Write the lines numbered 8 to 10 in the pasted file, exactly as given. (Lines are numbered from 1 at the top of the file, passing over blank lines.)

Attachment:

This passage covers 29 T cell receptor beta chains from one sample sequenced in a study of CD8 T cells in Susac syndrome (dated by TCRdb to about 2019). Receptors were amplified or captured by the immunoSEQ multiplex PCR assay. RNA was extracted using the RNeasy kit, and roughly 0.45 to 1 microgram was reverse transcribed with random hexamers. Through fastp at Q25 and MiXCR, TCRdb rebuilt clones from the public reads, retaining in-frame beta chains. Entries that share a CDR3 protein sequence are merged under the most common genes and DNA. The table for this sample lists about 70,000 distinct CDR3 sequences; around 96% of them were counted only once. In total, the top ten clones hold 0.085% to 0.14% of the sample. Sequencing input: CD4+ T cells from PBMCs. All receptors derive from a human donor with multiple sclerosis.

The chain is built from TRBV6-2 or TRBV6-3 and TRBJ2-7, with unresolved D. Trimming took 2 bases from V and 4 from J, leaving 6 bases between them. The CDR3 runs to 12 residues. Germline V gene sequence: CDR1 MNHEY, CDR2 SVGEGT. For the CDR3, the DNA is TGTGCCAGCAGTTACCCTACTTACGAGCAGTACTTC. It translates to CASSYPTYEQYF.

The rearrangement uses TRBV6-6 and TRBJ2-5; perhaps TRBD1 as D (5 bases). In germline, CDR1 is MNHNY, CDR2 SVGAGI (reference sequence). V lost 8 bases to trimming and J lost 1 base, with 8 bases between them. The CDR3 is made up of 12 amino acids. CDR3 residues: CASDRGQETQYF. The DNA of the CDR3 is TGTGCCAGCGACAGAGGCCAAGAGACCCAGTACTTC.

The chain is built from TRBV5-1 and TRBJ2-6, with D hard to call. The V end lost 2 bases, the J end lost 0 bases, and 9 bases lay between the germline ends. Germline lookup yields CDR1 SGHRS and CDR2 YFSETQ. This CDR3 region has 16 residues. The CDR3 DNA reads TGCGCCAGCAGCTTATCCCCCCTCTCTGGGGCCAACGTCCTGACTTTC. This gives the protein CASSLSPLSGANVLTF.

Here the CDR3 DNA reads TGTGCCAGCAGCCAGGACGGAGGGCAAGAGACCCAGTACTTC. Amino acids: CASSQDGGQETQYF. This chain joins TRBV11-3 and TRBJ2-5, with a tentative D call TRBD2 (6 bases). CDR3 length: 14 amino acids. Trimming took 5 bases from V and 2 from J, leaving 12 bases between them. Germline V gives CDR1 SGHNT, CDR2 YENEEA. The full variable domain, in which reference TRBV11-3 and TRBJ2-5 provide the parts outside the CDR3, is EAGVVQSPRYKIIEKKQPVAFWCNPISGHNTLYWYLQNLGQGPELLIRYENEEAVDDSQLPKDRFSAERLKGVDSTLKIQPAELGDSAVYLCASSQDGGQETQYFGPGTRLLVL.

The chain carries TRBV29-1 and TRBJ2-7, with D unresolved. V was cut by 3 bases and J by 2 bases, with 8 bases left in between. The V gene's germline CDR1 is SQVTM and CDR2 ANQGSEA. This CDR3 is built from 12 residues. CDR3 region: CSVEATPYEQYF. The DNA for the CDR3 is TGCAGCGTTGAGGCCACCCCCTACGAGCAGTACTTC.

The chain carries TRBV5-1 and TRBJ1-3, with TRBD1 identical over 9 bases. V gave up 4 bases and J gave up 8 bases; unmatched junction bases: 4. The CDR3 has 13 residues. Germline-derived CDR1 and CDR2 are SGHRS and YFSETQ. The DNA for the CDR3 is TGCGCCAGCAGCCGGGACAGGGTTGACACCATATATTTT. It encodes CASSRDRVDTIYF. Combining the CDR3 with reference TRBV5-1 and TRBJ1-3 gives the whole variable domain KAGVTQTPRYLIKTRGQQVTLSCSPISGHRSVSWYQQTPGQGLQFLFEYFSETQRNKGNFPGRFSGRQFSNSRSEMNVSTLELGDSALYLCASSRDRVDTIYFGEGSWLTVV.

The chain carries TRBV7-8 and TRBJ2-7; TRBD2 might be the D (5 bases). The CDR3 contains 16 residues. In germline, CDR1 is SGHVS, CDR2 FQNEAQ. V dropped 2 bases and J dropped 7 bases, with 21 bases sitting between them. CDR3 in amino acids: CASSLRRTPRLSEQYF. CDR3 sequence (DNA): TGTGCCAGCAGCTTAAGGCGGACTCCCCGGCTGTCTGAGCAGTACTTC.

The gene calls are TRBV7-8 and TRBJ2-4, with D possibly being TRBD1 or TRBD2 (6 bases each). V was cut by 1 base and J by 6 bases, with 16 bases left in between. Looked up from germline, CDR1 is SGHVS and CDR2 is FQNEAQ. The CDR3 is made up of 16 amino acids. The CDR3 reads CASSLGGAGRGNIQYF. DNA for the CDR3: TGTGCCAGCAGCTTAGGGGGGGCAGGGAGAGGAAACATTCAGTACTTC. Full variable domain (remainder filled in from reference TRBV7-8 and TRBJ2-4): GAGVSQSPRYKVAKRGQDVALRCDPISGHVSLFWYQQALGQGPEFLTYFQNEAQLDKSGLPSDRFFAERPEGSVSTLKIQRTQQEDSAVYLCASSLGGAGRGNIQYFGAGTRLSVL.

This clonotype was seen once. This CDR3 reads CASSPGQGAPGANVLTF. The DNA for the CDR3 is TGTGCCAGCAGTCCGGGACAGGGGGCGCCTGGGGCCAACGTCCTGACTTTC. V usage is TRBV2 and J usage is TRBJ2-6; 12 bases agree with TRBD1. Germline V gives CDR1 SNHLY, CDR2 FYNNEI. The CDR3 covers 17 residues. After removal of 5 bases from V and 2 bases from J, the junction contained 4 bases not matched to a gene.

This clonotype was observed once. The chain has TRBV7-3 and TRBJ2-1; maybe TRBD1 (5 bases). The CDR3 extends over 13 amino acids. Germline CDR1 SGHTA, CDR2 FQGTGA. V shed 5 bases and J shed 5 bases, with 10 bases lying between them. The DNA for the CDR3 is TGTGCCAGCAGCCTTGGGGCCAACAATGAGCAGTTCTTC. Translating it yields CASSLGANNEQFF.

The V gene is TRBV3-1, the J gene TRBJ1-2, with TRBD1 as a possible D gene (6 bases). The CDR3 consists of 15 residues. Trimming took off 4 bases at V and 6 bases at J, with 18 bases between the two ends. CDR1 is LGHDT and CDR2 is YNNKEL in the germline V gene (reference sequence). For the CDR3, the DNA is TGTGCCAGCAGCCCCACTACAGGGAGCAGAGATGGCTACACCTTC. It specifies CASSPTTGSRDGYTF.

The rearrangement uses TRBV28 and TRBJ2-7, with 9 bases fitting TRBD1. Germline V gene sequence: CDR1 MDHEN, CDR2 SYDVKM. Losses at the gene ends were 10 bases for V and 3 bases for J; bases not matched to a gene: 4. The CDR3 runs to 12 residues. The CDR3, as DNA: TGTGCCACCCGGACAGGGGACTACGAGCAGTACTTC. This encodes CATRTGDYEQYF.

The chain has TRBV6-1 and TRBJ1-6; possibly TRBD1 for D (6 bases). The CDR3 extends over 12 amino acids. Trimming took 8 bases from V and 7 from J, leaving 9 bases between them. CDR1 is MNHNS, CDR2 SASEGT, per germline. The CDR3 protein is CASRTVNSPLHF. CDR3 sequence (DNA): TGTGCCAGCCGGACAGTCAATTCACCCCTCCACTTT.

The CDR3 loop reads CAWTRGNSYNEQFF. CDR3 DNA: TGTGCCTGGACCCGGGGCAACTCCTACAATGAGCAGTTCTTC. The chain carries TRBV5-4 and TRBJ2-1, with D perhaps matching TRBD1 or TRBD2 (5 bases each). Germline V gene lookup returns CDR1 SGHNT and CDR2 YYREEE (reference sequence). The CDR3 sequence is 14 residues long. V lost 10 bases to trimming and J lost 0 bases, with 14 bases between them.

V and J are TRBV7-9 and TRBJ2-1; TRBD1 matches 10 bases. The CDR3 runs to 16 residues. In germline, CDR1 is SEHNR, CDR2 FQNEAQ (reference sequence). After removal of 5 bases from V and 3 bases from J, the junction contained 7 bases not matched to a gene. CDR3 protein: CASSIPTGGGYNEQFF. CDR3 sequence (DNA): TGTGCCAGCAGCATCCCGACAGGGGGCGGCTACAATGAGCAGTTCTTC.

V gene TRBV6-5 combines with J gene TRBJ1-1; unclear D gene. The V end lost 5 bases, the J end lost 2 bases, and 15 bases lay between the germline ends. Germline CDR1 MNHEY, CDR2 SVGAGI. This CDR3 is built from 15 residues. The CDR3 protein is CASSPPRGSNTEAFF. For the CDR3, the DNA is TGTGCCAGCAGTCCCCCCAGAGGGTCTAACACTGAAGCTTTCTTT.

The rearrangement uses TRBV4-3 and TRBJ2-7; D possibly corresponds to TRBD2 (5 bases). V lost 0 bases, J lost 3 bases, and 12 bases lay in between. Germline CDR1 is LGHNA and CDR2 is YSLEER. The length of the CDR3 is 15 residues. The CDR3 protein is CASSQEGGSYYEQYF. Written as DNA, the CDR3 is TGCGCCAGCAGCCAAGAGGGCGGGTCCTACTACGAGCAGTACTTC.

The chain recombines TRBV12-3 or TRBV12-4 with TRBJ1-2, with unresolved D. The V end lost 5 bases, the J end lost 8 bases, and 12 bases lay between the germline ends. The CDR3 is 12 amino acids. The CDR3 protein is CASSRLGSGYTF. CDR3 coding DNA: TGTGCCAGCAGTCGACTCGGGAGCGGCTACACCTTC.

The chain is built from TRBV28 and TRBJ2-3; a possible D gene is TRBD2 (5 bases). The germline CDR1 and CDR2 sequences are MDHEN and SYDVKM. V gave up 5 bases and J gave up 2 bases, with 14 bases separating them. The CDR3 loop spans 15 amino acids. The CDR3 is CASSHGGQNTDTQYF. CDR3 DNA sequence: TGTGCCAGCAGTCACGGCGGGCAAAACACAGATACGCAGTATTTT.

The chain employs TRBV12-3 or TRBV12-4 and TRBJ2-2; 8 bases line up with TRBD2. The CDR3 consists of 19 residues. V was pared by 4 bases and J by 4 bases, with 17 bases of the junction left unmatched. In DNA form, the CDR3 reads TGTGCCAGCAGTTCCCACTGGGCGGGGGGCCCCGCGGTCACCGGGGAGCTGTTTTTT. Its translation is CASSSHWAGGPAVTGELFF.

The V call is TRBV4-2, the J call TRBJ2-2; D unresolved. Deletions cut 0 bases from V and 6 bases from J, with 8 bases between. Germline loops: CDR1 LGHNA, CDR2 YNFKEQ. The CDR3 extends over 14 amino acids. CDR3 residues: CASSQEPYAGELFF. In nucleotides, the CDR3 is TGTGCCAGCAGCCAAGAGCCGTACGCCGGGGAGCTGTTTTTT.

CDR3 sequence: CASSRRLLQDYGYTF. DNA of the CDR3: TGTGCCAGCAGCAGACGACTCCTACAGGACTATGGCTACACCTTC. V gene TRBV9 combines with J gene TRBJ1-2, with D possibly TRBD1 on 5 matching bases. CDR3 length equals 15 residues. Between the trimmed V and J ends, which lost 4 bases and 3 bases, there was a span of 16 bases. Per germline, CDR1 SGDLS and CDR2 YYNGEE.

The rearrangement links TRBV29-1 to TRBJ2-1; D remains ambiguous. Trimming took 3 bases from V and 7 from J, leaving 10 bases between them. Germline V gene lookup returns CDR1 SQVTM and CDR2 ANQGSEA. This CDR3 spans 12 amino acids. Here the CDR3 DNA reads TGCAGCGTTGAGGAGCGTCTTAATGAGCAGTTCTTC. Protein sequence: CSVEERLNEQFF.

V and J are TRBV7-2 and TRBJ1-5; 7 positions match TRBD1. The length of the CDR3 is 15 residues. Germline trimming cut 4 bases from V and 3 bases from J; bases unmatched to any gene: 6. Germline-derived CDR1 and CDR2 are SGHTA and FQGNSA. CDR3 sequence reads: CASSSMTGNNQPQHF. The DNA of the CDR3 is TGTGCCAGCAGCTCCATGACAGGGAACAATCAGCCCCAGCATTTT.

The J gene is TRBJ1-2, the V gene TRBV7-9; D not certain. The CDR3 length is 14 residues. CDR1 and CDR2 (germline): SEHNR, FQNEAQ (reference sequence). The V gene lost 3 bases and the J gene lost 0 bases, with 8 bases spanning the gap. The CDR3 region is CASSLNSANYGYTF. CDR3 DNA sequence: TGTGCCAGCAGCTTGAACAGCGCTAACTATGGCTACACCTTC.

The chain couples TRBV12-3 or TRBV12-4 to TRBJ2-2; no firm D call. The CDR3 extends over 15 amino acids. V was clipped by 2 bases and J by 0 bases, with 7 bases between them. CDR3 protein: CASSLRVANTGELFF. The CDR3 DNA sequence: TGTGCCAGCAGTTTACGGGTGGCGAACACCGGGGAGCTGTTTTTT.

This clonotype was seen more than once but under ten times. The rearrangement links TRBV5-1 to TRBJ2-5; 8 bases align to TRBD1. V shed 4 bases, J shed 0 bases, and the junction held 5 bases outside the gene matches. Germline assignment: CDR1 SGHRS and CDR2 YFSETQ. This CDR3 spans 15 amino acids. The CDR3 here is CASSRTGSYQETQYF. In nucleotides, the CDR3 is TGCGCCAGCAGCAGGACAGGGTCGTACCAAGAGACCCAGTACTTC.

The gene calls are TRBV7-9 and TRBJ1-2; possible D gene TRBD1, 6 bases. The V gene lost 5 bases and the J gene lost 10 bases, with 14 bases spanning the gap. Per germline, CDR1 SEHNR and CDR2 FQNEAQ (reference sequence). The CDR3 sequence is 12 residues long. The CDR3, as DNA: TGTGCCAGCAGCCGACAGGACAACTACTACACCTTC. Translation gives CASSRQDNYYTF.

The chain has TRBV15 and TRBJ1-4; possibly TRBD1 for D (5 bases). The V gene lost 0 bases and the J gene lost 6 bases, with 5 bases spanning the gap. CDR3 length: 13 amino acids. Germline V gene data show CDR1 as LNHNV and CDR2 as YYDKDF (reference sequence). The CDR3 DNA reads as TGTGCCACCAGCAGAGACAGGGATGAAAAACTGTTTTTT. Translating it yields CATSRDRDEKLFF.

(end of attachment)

The chain carries TRBV7-8 and TRBJ2-7; TRBD2 might be the D (5 bases). The CDR3 contains 16 residues. In germline, CDR1 is SGHVS, CDR2 FQNEAQ. V dropped 2 bases and J dropped 7 bases, with 21 bases sitting between them. CDR3 in amino acids: CASSLRRTPRLSEQYF. CDR3 sequence (DNA): TGTGCCAGCAGCTTAAGGCGGACTCCCCGGCTGTCTGAGCAGTACTTC.

The gene calls are TRBV7-8 and TRBJ2-4, with D possibly being TRBD1 or TRBD2 (6 bases each). V was cut by 1 base and J by 6 bases, with 16 bases left in between. Looked up from germline, CDR1 is SGHVS and CDR2 is FQNEAQ. The CDR3 is made up of 16 amino acids. The CDR3 reads CASSLGGAGRGNIQYF. DNA for the CDR3: TGTGCCAGCAGCTTAGGGGGGGCAGGGAGAGGAAACATTCAGTACTTC. Full variable domain (remainder filled in from reference TRBV7-8 and TRBJ2-4): GAGVSQSPRYKVAKRGQDVALRCDPISGHVSLFWYQQALGQGPEFLTYFQNEAQLDKSGLPSDRFFAERPEGSVSTLKIQRTQQEDSAVYLCASSLGGAGRGNIQYFGAGTRLSVL.

This clonotype was seen once. This CDR3 reads CASSPGQGAPGANVLTF. The DNA for the CDR3 is TGTGCCAGCAGTCCGGGACAGGGGGCGCCTGGGGCCAACGTCCTGACTTTC. V usage is TRBV2 and J usage is TRBJ2-6; 12 bases agree with TRBD1. Germline V gives CDR1 SNHLY, CDR2 FYNNEI. The CDR3 covers 17 residues. After removal of 5 bases from V and 2 bases from J, the junction contained 4 bases not matched to a gene.